US Secretary of State Mike Pompeo said Tuesday that it could be "months" before the dispute between Egypt and Ethiopia over the Grand Ethiopian Renaissance Dam (GERD) is resolved.
Pompeo's statements came as a surprise considering that only a few days before, following the conclusion of the latest round of negotiations in Washington on 12 and 13 February, US Treasury Secretary Steven Mnuchin in a joint statement issued by Egypt, Ethiopian and Sudan, the US Department of the Treasury and the World Bank had said that “The United States, with technical support from the World Bank, has agreed to facilitate the preparation of the final agreement for consideration by the ministers and heads of state for conclusion by the end of the month”.
Pompeo, speaking at a press conference Tuesday in the Ethiopian capital, Addis Ababa, said "a great deal of work remains, but I'm optimistic that over the coming months we can resolve this". Pompeo was on a three-nation Africa tour that also included Senegal and Angola before he was scheduled to head to the Middle East.
“The talks in Washington saw a serious attempt to reach a final agreement. But it is obvious there are still differences, something the Ethiopian minister of irrigation underlined when he stated more work is needed for the agreement to be ready by the end of this month,” said a diplomat speaking on condition of anonymity.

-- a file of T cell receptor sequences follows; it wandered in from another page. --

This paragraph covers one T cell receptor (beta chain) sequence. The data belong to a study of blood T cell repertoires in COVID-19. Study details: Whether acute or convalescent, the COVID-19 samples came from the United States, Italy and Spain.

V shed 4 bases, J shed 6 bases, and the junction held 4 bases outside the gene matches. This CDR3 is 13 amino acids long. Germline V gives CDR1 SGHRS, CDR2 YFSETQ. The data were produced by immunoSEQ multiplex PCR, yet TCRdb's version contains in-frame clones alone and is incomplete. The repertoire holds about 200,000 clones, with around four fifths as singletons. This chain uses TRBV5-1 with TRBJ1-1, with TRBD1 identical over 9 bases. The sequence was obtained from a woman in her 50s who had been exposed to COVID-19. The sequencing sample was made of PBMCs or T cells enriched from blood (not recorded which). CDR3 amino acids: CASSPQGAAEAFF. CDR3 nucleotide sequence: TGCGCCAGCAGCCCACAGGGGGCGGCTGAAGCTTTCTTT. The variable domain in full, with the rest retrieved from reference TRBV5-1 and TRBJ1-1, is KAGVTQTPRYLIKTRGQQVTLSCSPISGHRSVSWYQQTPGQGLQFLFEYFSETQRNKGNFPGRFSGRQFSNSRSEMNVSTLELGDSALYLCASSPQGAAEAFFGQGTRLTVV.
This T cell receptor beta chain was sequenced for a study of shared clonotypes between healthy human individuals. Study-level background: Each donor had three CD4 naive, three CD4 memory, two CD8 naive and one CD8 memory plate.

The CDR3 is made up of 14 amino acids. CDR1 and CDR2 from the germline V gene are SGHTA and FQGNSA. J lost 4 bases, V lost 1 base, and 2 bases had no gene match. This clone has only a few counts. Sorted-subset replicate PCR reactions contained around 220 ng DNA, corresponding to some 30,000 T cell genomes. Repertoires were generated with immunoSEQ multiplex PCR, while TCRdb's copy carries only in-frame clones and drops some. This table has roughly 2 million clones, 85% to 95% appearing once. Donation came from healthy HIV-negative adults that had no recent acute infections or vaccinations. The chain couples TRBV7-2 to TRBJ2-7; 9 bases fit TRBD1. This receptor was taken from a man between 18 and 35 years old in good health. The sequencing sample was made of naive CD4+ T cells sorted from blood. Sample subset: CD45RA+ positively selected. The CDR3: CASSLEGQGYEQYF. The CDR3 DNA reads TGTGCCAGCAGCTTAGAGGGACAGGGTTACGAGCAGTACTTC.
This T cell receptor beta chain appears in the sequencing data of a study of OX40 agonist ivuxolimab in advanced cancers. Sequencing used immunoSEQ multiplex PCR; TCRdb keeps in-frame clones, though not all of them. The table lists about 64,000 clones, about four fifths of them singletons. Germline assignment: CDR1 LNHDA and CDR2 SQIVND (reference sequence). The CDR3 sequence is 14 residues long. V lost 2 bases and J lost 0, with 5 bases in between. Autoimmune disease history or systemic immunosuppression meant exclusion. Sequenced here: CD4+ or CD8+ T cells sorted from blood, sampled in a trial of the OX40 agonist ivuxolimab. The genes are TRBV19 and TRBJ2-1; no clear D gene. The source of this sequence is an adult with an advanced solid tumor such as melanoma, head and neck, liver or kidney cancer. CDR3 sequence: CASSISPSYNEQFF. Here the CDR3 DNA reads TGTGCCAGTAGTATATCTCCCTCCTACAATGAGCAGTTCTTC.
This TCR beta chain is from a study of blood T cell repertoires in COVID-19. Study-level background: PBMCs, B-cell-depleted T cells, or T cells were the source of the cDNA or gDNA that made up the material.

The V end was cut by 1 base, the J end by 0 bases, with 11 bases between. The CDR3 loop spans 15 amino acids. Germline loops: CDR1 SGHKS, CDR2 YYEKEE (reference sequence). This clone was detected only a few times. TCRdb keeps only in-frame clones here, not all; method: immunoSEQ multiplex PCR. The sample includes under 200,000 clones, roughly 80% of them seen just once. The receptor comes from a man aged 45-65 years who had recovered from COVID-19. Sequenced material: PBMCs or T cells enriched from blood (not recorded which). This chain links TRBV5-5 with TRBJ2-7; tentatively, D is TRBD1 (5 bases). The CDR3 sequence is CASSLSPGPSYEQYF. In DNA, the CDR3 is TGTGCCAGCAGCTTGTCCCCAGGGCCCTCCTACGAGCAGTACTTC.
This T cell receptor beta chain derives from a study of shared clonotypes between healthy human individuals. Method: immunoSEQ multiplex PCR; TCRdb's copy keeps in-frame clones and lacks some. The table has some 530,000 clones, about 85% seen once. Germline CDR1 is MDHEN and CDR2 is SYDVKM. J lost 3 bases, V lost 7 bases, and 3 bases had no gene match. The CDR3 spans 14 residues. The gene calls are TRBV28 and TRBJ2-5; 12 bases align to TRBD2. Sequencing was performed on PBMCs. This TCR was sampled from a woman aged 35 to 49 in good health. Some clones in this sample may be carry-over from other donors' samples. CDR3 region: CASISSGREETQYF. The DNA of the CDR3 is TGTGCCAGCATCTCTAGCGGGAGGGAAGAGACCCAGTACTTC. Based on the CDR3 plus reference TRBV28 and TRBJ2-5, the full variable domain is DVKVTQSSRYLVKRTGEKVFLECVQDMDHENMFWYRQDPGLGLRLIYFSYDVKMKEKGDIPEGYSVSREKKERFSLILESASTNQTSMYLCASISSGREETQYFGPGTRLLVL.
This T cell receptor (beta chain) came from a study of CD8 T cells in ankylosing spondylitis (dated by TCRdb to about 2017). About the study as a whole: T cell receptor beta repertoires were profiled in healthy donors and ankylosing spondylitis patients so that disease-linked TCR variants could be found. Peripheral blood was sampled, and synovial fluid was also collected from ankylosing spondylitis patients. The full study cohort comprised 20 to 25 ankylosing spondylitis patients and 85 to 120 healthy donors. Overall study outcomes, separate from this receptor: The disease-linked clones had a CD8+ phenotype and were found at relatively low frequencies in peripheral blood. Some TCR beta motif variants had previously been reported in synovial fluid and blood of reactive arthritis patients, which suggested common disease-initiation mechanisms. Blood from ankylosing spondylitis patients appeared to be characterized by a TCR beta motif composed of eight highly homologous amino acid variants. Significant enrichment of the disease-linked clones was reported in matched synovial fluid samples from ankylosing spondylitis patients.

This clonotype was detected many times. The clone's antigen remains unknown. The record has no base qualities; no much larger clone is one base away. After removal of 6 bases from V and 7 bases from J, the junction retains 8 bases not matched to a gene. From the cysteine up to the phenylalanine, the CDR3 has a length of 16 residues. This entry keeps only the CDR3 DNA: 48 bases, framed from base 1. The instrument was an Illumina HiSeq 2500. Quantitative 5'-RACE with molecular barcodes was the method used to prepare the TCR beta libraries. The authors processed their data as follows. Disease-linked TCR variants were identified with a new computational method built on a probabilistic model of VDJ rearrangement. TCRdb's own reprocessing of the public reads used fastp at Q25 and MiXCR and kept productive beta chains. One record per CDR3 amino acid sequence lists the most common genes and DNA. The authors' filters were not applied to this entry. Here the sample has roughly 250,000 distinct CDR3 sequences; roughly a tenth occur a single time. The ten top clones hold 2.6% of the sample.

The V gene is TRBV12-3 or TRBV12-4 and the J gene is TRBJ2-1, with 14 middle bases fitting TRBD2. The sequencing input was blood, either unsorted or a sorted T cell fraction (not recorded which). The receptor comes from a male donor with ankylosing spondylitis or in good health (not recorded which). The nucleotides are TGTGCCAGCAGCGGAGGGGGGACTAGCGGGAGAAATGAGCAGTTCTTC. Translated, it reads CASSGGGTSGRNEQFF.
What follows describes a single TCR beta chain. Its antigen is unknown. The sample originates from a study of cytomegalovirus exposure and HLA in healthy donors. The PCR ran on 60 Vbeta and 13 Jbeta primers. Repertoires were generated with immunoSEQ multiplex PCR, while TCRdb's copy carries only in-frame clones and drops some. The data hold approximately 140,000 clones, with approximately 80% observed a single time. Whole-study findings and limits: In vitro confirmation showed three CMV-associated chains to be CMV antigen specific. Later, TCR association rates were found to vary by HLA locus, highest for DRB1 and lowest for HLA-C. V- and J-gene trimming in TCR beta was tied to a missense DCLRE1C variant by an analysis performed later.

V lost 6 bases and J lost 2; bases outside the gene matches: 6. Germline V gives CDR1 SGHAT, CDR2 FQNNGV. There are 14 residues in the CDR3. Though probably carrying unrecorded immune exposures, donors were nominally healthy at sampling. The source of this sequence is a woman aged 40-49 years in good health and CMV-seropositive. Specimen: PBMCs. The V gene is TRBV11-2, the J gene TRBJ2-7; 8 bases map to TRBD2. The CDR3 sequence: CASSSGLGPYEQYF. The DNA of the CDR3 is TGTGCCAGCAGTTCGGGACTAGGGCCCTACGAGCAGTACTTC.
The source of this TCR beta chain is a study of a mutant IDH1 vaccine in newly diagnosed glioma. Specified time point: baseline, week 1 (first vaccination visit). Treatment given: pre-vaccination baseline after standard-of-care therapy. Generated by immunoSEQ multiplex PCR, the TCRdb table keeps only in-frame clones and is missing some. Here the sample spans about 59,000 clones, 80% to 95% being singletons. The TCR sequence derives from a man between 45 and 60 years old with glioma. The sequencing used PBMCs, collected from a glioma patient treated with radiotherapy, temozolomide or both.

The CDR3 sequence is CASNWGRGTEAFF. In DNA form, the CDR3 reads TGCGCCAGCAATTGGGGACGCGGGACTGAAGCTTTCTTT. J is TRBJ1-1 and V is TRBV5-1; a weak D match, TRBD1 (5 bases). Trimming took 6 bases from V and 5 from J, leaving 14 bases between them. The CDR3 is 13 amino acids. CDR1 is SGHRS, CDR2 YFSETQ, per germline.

The foreign ministers of Egypt, Ethiopia and Sudan are scheduled to fly back to Washington by the end of this month to sign the final agreement on the filling and operation of the Grand Ethiopian Renaissance Dam (GERD).
During the most recent round of talks the ministers of the three countries reviewed progress achieved by their technical and legal teams and reaffirmed the importance of transboundary cooperation in the development of the Blue Nile and their commitment to concluding an agreement.